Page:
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The Anatomy of Palms by P. Barry Tomlinson, James W. Horn and Jack B. Fisher . Oxford : Oxford University Press , 2011 . 276 pp. Hardback. ISBN13 : 978-0-19-955892-6 ; ISBN10 : 0-19-955892-2 . $225.00 .

Both negative and positive side effects have resulted from the recent exponential increase in economic importance of the oil palm Elaeis guineensis, which is the source of palm oil used for food products, cosmetics and biodiesel. The devastating worldwide environmental costs of replacing tropical rainforests with oil-palm plantations are already obvious to anyone flying over southeast Asia. On the other hand, research is flourishing in many different aspects of palm biology; palm scientists regularly meet to share data and exchange ideas, both at the annual EUNOPS meetings and at the broader international monocot meetings that are held every five years. These highly collaborative events considerably increase our understanding of the biology, development and evolution of monocots in general and palms in particular.

In light of the relatively recent publication of an excellent, phylogenetically-based monograph of palms, Genera Palmarum (Dransfield et al., 2008), the sceptic might question whether we actually need another book on palm structure. However, the title of this scholarly new book on The Anatomy of Palms fails to do justice to its broad scope and appeal, not only to a wide range of modern palm scientists but also to students of other aspects of plant science. Part of its value lies in the excellence of its production and its high visual impact. Published in hardback on glossy paper, the book incorporates 88 figures distributed throughout the text. The majority of them include several high-quality colour images of plant parts and light micrographs of stained anatomical sections. These colour illustrations are augmented by phylogenetic tree diagrams following the classification in Genera Palmarum (Dransfield et al., 2008), which illustrate the frequency and phylogenetic distribution of many of the anatomical features discussed in the text.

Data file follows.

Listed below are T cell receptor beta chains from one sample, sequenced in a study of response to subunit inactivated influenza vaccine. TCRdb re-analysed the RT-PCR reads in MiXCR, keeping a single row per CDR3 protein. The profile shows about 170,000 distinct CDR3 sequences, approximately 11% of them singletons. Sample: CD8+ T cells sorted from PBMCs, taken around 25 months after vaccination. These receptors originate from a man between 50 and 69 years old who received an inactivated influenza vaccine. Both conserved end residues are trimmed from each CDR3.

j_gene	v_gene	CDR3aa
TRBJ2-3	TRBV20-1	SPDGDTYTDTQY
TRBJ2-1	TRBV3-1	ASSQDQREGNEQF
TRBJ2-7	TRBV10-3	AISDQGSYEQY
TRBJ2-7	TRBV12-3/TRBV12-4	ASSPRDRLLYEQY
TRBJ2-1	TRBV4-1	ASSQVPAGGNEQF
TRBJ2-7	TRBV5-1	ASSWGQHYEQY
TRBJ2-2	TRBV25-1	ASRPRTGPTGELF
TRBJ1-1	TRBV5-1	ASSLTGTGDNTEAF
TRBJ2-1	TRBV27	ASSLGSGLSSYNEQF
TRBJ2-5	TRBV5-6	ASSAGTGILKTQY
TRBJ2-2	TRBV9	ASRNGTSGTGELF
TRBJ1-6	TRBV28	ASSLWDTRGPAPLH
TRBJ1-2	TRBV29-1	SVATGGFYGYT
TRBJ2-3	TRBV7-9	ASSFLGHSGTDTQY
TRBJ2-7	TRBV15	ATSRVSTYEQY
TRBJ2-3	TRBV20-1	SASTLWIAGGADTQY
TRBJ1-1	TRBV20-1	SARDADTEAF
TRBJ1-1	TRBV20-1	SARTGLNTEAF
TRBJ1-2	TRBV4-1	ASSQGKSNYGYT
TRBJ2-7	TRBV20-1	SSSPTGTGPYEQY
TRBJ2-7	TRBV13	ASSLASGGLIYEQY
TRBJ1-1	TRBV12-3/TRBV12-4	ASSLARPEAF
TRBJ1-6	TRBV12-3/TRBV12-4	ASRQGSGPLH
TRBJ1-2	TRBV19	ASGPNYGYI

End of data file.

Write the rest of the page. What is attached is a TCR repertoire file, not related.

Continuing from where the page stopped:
This book reflects deep knowledge of palm structure. Two of the authors, Barry Tomlinson and Jack Fisher, have been publishing on palms for several decades, and though a relative newcomer, James Horn is already well-embedded in the world of palm biology. Tomlinson published his first book on palm anatomy in 1961 (the second volume of the Oxford volume series Anatomy of the Monocotyledons) and followed this with a volume on palm structure and biology (Tomlinson, 1990).

The present book is divided into two sections. In a sense, the second section, encompassing approximately two-thirds of the book, represents a comprehensive revision of the 1961 textbook, though it is much better illustrated and includes a greater spectrum of both taxa and characters than the earlier volume, and places them in a modern phylogenetic context. This section systematically describes the vegetative anatomy of all five currently recognised subfamilies (Calamoideae, Nypoideae, Coryphoideae, Ceroxyloideae, Arecoideae) in considerable detail, with lists of common diagnostic features and anatomical keys to the subfamilies, many tribes, and some genera. The first third of the book focuses on a range of subjects, including the techniques employed to study palm anatomy (itself a problematic topic in this family of oversized herbs) and reviews individual vegetative characters such as stomata, sclereids, trichomes and spines. This part also includes a synthetic discussion of character evolution. Thus, it takes the book much further than the purely descriptive approach of the 1961 textbook, in common with some more recent volumes in the ongoing Anatomy of the Monocotyledons series (e.g. Keating, 2003).

Although focused on a single plant family – albeit species-rich and morphologically diverse – this book represents an exemplary textbook of vegetative anatomy. Of course, it would have been nice to include a section on reproductive anatomy, since many comparative systematic and evolutionary studies of palm anatomy have focused on flowers and inflorescences. However, perhaps this is destined for another volume; it seems churlish to criticise a book of such impressive quality, which presents data and concepts that would not otherwise be readily available to the modern student of botany.

REFERENCES

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  2. REFERENCES
  • Dransfield J, Uhl NW, Asmussen CB, Baker WJ, Harley MM, Lewis CE. 2008. Genera Palmarum. Kew: Royal Botanic Gardens.
  • Keating R. 2003. Anatomy of the Monocotyledons. IX Acoraceae and Araceae. Eds. M Gregory, DF Cutler. Oxford: Oxford University Press.
  • Tomlinson PB. 1961. Anatomy of the Monocotyledons. II Palmae. Ed. CR Metcalfe. Oxford: Oxford University Press.
  • Tomlinson PB. 1990. The Structural Biology of Palms. New York: Oxford University Press.